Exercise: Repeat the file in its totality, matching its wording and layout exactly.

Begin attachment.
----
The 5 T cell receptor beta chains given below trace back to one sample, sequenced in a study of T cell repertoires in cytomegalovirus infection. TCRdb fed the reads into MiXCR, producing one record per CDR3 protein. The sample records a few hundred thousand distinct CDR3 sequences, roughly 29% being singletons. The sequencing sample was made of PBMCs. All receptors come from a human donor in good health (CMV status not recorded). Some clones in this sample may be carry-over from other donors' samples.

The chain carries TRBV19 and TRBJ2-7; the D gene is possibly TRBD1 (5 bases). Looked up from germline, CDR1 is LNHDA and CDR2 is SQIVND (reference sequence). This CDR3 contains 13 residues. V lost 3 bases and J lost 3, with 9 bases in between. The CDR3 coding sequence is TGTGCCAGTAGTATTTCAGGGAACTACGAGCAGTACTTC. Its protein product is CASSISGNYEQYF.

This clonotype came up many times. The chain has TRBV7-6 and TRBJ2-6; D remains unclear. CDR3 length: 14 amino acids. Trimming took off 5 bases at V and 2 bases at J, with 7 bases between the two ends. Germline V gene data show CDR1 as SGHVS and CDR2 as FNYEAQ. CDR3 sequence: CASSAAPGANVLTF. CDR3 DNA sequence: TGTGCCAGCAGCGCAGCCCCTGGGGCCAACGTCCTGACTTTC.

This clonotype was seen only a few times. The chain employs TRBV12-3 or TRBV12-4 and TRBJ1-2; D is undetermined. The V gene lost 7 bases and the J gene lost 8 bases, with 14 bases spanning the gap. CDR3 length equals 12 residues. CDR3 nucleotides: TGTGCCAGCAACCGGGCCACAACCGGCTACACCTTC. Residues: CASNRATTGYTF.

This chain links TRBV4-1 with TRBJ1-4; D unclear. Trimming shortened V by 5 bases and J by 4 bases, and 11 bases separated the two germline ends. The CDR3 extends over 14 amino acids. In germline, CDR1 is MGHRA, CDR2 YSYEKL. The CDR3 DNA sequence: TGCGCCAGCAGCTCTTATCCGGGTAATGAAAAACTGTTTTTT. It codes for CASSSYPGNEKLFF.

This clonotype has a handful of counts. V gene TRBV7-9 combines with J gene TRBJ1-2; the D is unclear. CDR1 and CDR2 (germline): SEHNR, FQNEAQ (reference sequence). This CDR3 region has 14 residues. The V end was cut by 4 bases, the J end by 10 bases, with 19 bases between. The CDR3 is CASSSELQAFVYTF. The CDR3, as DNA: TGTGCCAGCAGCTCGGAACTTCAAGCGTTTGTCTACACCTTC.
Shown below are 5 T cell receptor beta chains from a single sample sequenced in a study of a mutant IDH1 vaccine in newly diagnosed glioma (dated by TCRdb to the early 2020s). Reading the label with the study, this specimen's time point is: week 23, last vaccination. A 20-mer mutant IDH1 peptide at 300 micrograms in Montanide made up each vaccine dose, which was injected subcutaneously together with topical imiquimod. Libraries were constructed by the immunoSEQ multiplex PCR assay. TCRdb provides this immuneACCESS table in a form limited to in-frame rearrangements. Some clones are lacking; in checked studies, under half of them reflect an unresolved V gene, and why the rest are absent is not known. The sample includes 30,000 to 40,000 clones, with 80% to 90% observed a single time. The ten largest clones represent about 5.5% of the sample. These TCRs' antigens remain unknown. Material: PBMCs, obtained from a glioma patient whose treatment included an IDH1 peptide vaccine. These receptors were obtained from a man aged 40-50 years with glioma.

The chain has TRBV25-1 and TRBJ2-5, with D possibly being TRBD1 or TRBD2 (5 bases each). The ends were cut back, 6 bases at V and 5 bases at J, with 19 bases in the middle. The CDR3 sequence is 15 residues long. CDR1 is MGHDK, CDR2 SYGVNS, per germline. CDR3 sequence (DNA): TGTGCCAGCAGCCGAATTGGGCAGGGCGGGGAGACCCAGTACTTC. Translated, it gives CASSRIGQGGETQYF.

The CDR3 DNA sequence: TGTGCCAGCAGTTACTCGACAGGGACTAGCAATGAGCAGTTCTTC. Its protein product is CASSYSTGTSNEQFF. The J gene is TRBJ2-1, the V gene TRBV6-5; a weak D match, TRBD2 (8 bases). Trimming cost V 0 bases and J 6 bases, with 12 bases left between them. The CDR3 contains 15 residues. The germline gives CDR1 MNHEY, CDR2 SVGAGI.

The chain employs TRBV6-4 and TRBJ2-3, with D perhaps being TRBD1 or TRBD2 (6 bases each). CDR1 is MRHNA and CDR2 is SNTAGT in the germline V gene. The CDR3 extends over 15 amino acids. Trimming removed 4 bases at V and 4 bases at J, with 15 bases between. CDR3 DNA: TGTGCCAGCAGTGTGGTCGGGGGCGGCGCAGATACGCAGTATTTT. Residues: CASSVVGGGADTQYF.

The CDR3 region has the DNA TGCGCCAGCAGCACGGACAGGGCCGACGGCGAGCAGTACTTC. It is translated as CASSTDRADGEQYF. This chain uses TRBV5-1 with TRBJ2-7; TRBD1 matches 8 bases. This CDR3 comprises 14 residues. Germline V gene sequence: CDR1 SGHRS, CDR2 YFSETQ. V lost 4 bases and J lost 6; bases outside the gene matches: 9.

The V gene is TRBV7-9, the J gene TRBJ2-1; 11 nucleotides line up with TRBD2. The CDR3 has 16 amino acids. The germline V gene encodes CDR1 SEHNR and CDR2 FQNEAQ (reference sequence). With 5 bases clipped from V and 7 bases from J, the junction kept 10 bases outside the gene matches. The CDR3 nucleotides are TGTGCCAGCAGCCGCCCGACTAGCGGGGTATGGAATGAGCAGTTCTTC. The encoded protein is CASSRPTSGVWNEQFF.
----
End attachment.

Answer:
The 5 T cell receptor beta chains given below trace back to one sample, sequenced in a study of T cell repertoires in cytomegalovirus infection. TCRdb fed the reads into MiXCR, producing one record per CDR3 protein. The sample records a few hundred thousand distinct CDR3 sequences, roughly 29% being singletons. The sequencing sample was made of PBMCs. All receptors come from a human donor in good health (CMV status not recorded). Some clones in this sample may be carry-over from other donors' samples.

The chain carries TRBV19 and TRBJ2-7; the D gene is possibly TRBD1 (5 bases). Looked up from germline, CDR1 is LNHDA and CDR2 is SQIVND (reference sequence). This CDR3 contains 13 residues. V lost 3 bases and J lost 3, with 9 bases in between. The CDR3 coding sequence is TGTGCCAGTAGTATTTCAGGGAACTACGAGCAGTACTTC. Its protein product is CASSISGNYEQYF.

This clonotype came up many times. The chain has TRBV7-6 and TRBJ2-6; D remains unclear. CDR3 length: 14 amino acids. Trimming took off 5 bases at V and 2 bases at J, with 7 bases between the two ends. Germline V gene data show CDR1 as SGHVS and CDR2 as FNYEAQ. CDR3 sequence: CASSAAPGANVLTF. CDR3 DNA sequence: TGTGCCAGCAGCGCAGCCCCTGGGGCCAACGTCCTGACTTTC.

This clonotype was seen only a few times. The chain employs TRBV12-3 or TRBV12-4 and TRBJ1-2; D is undetermined. The V gene lost 7 bases and the J gene lost 8 bases, with 14 bases spanning the gap. CDR3 length equals 12 residues. CDR3 nucleotides: TGTGCCAGCAACCGGGCCACAACCGGCTACACCTTC. Residues: CASNRATTGYTF.

This chain links TRBV4-1 with TRBJ1-4; D unclear. Trimming shortened V by 5 bases and J by 4 bases, and 11 bases separated the two germline ends. The CDR3 extends over 14 amino acids. In germline, CDR1 is MGHRA, CDR2 YSYEKL. The CDR3 DNA sequence: TGCGCCAGCAGCTCTTATCCGGGTAATGAAAAACTGTTTTTT. It codes for CASSSYPGNEKLFF.

This clonotype has a handful of counts. V gene TRBV7-9 combines with J gene TRBJ1-2; the D is unclear. CDR1 and CDR2 (germline): SEHNR, FQNEAQ (reference sequence). This CDR3 region has 14 residues. The V end was cut by 4 bases, the J end by 10 bases, with 19 bases between. The CDR3 is CASSSELQAFVYTF. The CDR3, as DNA: TGTGCCAGCAGCTCGGAACTTCAAGCGTTTGTCTACACCTTC.
Shown below are 5 T cell receptor beta chains from a single sample sequenced in a study of a mutant IDH1 vaccine in newly diagnosed glioma (dated by TCRdb to the early 2020s). Reading the label with the study, this specimen's time point is: week 23, last vaccination. A 20-mer mutant IDH1 peptide at 300 micrograms in Montanide made up each vaccine dose, which was injected subcutaneously together with topical imiquimod. Libraries were constructed by the immunoSEQ multiplex PCR assay. TCRdb provides this immuneACCESS table in a form limited to in-frame rearrangements. Some clones are lacking; in checked studies, under half of them reflect an unresolved V gene, and why the rest are absent is not known. The sample includes 30,000 to 40,000 clones, with 80% to 90% observed a single time. The ten largest clones represent about 5.5% of the sample. These TCRs' antigens remain unknown. Material: PBMCs, obtained from a glioma patient whose treatment included an IDH1 peptide vaccine. These receptors were obtained from a man aged 40-50 years with glioma.

The chain has TRBV25-1 and TRBJ2-5, with D possibly being TRBD1 or TRBD2 (5 bases each). The ends were cut back, 6 bases at V and 5 bases at J, with 19 bases in the middle. The CDR3 sequence is 15 residues long. CDR1 is MGHDK, CDR2 SYGVNS, per germline. CDR3 sequence (DNA): TGTGCCAGCAGCCGAATTGGGCAGGGCGGGGAGACCCAGTACTTC. Translated, it gives CASSRIGQGGETQYF.

The CDR3 DNA sequence: TGTGCCAGCAGTTACTCGACAGGGACTAGCAATGAGCAGTTCTTC. Its protein product is CASSYSTGTSNEQFF. The J gene is TRBJ2-1, the V gene TRBV6-5; a weak D match, TRBD2 (8 bases). Trimming cost V 0 bases and J 6 bases, with 12 bases left between them. The CDR3 contains 15 residues. The germline gives CDR1 MNHEY, CDR2 SVGAGI.

The chain employs TRBV6-4 and TRBJ2-3, with D perhaps being TRBD1 or TRBD2 (6 bases each). CDR1 is MRHNA and CDR2 is SNTAGT in the germline V gene. The CDR3 extends over 15 amino acids. Trimming removed 4 bases at V and 4 bases at J, with 15 bases between. CDR3 DNA: TGTGCCAGCAGTGTGGTCGGGGGCGGCGCAGATACGCAGTATTTT. Residues: CASSVVGGGADTQYF.

The CDR3 region has the DNA TGCGCCAGCAGCACGGACAGGGCCGACGGCGAGCAGTACTTC. It is translated as CASSTDRADGEQYF. This chain uses TRBV5-1 with TRBJ2-7; TRBD1 matches 8 bases. This CDR3 comprises 14 residues. Germline V gene sequence: CDR1 SGHRS, CDR2 YFSETQ. V lost 4 bases and J lost 6; bases outside the gene matches: 9.

The V gene is TRBV7-9, the J gene TRBJ2-1; 11 nucleotides line up with TRBD2. The CDR3 has 16 amino acids. The germline V gene encodes CDR1 SEHNR and CDR2 FQNEAQ (reference sequence). With 5 bases clipped from V and 7 bases from J, the junction kept 10 bases outside the gene matches. The CDR3 nucleotides are TGTGCCAGCAGCCGCCCGACTAGCGGGGTATGGAATGAGCAGTTCTTC. The encoded protein is CASSRPTSGVWNEQFF.